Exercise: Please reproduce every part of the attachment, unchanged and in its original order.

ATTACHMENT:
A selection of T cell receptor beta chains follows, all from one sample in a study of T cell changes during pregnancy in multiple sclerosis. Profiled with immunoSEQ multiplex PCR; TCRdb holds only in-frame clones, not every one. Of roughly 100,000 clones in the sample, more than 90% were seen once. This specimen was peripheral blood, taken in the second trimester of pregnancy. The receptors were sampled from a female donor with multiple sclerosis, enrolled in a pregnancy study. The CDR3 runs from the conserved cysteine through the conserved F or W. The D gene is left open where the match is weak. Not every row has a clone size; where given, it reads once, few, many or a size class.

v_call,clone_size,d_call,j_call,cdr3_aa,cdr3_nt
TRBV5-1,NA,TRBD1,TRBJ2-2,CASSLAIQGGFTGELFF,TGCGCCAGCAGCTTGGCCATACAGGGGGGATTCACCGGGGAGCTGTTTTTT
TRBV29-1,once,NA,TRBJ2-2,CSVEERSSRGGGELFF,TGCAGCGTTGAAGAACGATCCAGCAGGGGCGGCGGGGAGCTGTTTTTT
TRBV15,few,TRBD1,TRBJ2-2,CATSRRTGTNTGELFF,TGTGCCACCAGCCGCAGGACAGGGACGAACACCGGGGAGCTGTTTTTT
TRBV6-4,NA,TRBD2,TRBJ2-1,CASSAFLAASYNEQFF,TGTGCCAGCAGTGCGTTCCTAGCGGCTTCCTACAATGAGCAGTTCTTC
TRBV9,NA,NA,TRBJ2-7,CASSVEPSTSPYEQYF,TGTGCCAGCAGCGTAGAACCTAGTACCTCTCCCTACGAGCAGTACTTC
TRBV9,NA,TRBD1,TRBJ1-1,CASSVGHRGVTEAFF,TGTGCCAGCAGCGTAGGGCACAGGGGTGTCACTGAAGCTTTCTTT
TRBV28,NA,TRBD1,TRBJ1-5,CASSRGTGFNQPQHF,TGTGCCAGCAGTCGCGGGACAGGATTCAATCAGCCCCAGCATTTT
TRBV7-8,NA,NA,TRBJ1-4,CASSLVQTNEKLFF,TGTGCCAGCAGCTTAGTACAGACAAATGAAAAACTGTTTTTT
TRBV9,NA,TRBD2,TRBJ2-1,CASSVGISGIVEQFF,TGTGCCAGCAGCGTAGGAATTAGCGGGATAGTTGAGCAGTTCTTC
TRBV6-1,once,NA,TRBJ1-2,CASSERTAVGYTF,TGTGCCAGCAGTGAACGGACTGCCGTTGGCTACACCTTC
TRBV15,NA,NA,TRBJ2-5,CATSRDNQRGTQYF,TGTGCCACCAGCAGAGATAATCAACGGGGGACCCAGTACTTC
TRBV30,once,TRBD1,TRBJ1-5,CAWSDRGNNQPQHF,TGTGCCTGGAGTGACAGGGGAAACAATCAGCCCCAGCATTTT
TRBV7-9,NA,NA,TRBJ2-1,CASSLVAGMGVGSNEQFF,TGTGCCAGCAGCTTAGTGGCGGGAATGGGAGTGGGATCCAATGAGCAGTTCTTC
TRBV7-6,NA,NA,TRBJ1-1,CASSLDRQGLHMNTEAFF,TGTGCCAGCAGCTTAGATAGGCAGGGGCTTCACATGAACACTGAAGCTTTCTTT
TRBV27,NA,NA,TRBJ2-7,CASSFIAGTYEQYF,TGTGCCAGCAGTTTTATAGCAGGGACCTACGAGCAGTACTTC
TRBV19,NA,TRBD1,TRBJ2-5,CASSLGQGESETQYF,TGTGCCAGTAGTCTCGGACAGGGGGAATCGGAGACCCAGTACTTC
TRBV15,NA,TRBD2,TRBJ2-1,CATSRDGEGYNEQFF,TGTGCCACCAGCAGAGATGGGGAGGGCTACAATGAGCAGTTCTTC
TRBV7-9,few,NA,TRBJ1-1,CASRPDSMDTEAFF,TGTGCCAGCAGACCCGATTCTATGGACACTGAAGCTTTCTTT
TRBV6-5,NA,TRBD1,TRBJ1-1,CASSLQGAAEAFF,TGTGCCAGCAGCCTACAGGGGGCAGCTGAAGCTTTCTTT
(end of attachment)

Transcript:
A selection of T cell receptor beta chains follows, all from one sample in a study of T cell changes during pregnancy in multiple sclerosis. Profiled with immunoSEQ multiplex PCR; TCRdb holds only in-frame clones, not every one. Of roughly 100,000 clones in the sample, more than 90% were seen once. This specimen was peripheral blood, taken in the second trimester of pregnancy. The receptors were sampled from a female donor with multiple sclerosis, enrolled in a pregnancy study. The CDR3 runs from the conserved cysteine through the conserved F or W. The D gene is left open where the match is weak. Not every row has a clone size; where given, it reads once, few, many or a size class.

v_call,clone_size,d_call,j_call,cdr3_aa,cdr3_nt
TRBV5-1,NA,TRBD1,TRBJ2-2,CASSLAIQGGFTGELFF,TGCGCCAGCAGCTTGGCCATACAGGGGGGATTCACCGGGGAGCTGTTTTTT
TRBV29-1,once,NA,TRBJ2-2,CSVEERSSRGGGELFF,TGCAGCGTTGAAGAACGATCCAGCAGGGGCGGCGGGGAGCTGTTTTTT
TRBV15,few,TRBD1,TRBJ2-2,CATSRRTGTNTGELFF,TGTGCCACCAGCCGCAGGACAGGGACGAACACCGGGGAGCTGTTTTTT
TRBV6-4,NA,TRBD2,TRBJ2-1,CASSAFLAASYNEQFF,TGTGCCAGCAGTGCGTTCCTAGCGGCTTCCTACAATGAGCAGTTCTTC
TRBV9,NA,NA,TRBJ2-7,CASSVEPSTSPYEQYF,TGTGCCAGCAGCGTAGAACCTAGTACCTCTCCCTACGAGCAGTACTTC
TRBV9,NA,TRBD1,TRBJ1-1,CASSVGHRGVTEAFF,TGTGCCAGCAGCGTAGGGCACAGGGGTGTCACTGAAGCTTTCTTT
TRBV28,NA,TRBD1,TRBJ1-5,CASSRGTGFNQPQHF,TGTGCCAGCAGTCGCGGGACAGGATTCAATCAGCCCCAGCATTTT
TRBV7-8,NA,NA,TRBJ1-4,CASSLVQTNEKLFF,TGTGCCAGCAGCTTAGTACAGACAAATGAAAAACTGTTTTTT
TRBV9,NA,TRBD2,TRBJ2-1,CASSVGISGIVEQFF,TGTGCCAGCAGCGTAGGAATTAGCGGGATAGTTGAGCAGTTCTTC
TRBV6-1,once,NA,TRBJ1-2,CASSERTAVGYTF,TGTGCCAGCAGTGAACGGACTGCCGTTGGCTACACCTTC
TRBV15,NA,NA,TRBJ2-5,CATSRDNQRGTQYF,TGTGCCACCAGCAGAGATAATCAACGGGGGACCCAGTACTTC
TRBV30,once,TRBD1,TRBJ1-5,CAWSDRGNNQPQHF,TGTGCCTGGAGTGACAGGGGAAACAATCAGCCCCAGCATTTT
TRBV7-9,NA,NA,TRBJ2-1,CASSLVAGMGVGSNEQFF,TGTGCCAGCAGCTTAGTGGCGGGAATGGGAGTGGGATCCAATGAGCAGTTCTTC
TRBV7-6,NA,NA,TRBJ1-1,CASSLDRQGLHMNTEAFF,TGTGCCAGCAGCTTAGATAGGCAGGGGCTTCACATGAACACTGAAGCTTTCTTT
TRBV27,NA,NA,TRBJ2-7,CASSFIAGTYEQYF,TGTGCCAGCAGTTTTATAGCAGGGACCTACGAGCAGTACTTC
TRBV19,NA,TRBD1,TRBJ2-5,CASSLGQGESETQYF,TGTGCCAGTAGTCTCGGACAGGGGGAATCGGAGACCCAGTACTTC
TRBV15,NA,TRBD2,TRBJ2-1,CATSRDGEGYNEQFF,TGTGCCACCAGCAGAGATGGGGAGGGCTACAATGAGCAGTTCTTC
TRBV7-9,few,NA,TRBJ1-1,CASRPDSMDTEAFF,TGTGCCAGCAGACCCGATTCTATGGACACTGAAGCTTTCTTT
TRBV6-5,NA,TRBD1,TRBJ1-1,CASSLQGAAEAFF,TGTGCCAGCAGCCTACAGGGGGCAGCTGAAGCTTTCTTT